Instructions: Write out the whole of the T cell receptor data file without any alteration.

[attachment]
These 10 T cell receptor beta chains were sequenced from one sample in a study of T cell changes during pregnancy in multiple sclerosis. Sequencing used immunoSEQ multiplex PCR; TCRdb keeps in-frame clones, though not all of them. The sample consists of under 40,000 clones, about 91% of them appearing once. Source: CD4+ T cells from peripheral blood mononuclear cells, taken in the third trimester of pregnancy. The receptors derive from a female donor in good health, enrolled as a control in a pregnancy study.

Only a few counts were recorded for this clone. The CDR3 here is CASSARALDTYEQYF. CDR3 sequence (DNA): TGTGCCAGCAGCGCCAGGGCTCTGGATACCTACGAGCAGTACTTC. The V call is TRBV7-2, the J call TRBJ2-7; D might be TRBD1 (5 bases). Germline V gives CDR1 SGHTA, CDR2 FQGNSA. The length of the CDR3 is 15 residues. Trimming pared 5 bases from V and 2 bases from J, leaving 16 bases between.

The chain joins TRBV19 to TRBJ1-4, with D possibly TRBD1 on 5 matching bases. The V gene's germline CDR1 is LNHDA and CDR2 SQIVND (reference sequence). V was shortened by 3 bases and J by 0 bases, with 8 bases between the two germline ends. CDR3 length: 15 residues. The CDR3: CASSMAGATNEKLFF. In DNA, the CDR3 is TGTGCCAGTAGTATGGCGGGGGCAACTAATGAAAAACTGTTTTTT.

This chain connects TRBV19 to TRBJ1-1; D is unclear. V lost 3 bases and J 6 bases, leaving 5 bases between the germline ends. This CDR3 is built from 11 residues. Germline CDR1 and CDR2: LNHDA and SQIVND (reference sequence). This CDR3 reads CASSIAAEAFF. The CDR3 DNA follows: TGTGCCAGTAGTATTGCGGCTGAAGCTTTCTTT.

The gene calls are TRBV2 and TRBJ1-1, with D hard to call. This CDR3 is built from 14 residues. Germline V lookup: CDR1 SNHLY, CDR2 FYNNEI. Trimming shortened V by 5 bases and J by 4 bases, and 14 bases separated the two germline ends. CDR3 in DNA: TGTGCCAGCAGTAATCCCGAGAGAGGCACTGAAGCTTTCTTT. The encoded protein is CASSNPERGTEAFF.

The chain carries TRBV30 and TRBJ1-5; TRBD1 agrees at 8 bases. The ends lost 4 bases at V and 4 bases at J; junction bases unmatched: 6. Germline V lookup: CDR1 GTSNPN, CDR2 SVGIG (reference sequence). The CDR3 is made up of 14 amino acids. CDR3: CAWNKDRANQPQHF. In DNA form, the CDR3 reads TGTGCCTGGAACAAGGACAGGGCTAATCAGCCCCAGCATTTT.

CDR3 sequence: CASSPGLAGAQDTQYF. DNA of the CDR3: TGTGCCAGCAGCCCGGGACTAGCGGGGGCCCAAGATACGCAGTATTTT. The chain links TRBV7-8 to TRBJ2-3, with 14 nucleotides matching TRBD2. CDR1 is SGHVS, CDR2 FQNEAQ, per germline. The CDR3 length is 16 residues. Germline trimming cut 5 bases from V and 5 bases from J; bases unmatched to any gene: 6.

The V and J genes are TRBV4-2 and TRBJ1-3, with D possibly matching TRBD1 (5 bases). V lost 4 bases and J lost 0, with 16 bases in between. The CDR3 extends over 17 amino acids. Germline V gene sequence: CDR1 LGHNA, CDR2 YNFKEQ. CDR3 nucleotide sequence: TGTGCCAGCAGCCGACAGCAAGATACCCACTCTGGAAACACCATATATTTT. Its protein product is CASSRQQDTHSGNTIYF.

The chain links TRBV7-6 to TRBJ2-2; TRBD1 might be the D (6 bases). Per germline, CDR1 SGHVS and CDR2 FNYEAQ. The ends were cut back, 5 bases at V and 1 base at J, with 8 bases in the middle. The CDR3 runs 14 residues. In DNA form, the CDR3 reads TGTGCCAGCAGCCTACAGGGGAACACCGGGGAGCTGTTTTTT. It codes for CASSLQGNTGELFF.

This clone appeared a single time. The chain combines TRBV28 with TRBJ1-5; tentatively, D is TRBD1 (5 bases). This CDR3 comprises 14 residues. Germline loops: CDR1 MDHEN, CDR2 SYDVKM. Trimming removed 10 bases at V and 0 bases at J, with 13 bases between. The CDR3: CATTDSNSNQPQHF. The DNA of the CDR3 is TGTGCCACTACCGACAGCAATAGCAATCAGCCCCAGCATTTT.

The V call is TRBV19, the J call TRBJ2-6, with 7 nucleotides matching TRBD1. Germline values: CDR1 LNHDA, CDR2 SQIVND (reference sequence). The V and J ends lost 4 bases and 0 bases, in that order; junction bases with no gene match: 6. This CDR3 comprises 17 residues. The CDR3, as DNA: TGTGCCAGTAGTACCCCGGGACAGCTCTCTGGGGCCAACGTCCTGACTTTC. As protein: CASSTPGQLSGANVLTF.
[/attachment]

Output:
These 10 T cell receptor beta chains were sequenced from one sample in a study of T cell changes during pregnancy in multiple sclerosis. Sequencing used immunoSEQ multiplex PCR; TCRdb keeps in-frame clones, though not all of them. The sample consists of under 40,000 clones, about 91% of them appearing once. Source: CD4+ T cells from peripheral blood mononuclear cells, taken in the third trimester of pregnancy. The receptors derive from a female donor in good health, enrolled as a control in a pregnancy study.

Only a few counts were recorded for this clone. The CDR3 here is CASSARALDTYEQYF. CDR3 sequence (DNA): TGTGCCAGCAGCGCCAGGGCTCTGGATACCTACGAGCAGTACTTC. The V call is TRBV7-2, the J call TRBJ2-7; D might be TRBD1 (5 bases). Germline V gives CDR1 SGHTA, CDR2 FQGNSA. The length of the CDR3 is 15 residues. Trimming pared 5 bases from V and 2 bases from J, leaving 16 bases between.

The chain joins TRBV19 to TRBJ1-4, with D possibly TRBD1 on 5 matching bases. The V gene's germline CDR1 is LNHDA and CDR2 SQIVND (reference sequence). V was shortened by 3 bases and J by 0 bases, with 8 bases between the two germline ends. CDR3 length: 15 residues. The CDR3: CASSMAGATNEKLFF. In DNA, the CDR3 is TGTGCCAGTAGTATGGCGGGGGCAACTAATGAAAAACTGTTTTTT.

This chain connects TRBV19 to TRBJ1-1; D is unclear. V lost 3 bases and J 6 bases, leaving 5 bases between the germline ends. This CDR3 is built from 11 residues. Germline CDR1 and CDR2: LNHDA and SQIVND (reference sequence). This CDR3 reads CASSIAAEAFF. The CDR3 DNA follows: TGTGCCAGTAGTATTGCGGCTGAAGCTTTCTTT.

The gene calls are TRBV2 and TRBJ1-1, with D hard to call. This CDR3 is built from 14 residues. Germline V lookup: CDR1 SNHLY, CDR2 FYNNEI. Trimming shortened V by 5 bases and J by 4 bases, and 14 bases separated the two germline ends. CDR3 in DNA: TGTGCCAGCAGTAATCCCGAGAGAGGCACTGAAGCTTTCTTT. The encoded protein is CASSNPERGTEAFF.

The chain carries TRBV30 and TRBJ1-5; TRBD1 agrees at 8 bases. The ends lost 4 bases at V and 4 bases at J; junction bases unmatched: 6. Germline V lookup: CDR1 GTSNPN, CDR2 SVGIG (reference sequence). The CDR3 is made up of 14 amino acids. CDR3: CAWNKDRANQPQHF. In DNA form, the CDR3 reads TGTGCCTGGAACAAGGACAGGGCTAATCAGCCCCAGCATTTT.

CDR3 sequence: CASSPGLAGAQDTQYF. DNA of the CDR3: TGTGCCAGCAGCCCGGGACTAGCGGGGGCCCAAGATACGCAGTATTTT. The chain links TRBV7-8 to TRBJ2-3, with 14 nucleotides matching TRBD2. CDR1 is SGHVS, CDR2 FQNEAQ, per germline. The CDR3 length is 16 residues. Germline trimming cut 5 bases from V and 5 bases from J; bases unmatched to any gene: 6.

The V and J genes are TRBV4-2 and TRBJ1-3, with D possibly matching TRBD1 (5 bases). V lost 4 bases and J lost 0, with 16 bases in between. The CDR3 extends over 17 amino acids. Germline V gene sequence: CDR1 LGHNA, CDR2 YNFKEQ. CDR3 nucleotide sequence: TGTGCCAGCAGCCGACAGCAAGATACCCACTCTGGAAACACCATATATTTT. Its protein product is CASSRQQDTHSGNTIYF.

The chain links TRBV7-6 to TRBJ2-2; TRBD1 might be the D (6 bases). Per germline, CDR1 SGHVS and CDR2 FNYEAQ. The ends were cut back, 5 bases at V and 1 base at J, with 8 bases in the middle. The CDR3 runs 14 residues. In DNA form, the CDR3 reads TGTGCCAGCAGCCTACAGGGGAACACCGGGGAGCTGTTTTTT. It codes for CASSLQGNTGELFF.

This clone appeared a single time. The chain combines TRBV28 with TRBJ1-5; tentatively, D is TRBD1 (5 bases). This CDR3 comprises 14 residues. Germline loops: CDR1 MDHEN, CDR2 SYDVKM. Trimming removed 10 bases at V and 0 bases at J, with 13 bases between. The CDR3: CATTDSNSNQPQHF. The DNA of the CDR3 is TGTGCCACTACCGACAGCAATAGCAATCAGCCCCAGCATTTT.

The V call is TRBV19, the J call TRBJ2-6, with 7 nucleotides matching TRBD1. Germline values: CDR1 LNHDA, CDR2 SQIVND (reference sequence). The V and J ends lost 4 bases and 0 bases, in that order; junction bases with no gene match: 6. This CDR3 comprises 17 residues. The CDR3, as DNA: TGTGCCAGTAGTACCCCGGGACAGCTCTCTGGGGCCAACGTCCTGACTTTC. As protein: CASSTPGQLSGANVLTF.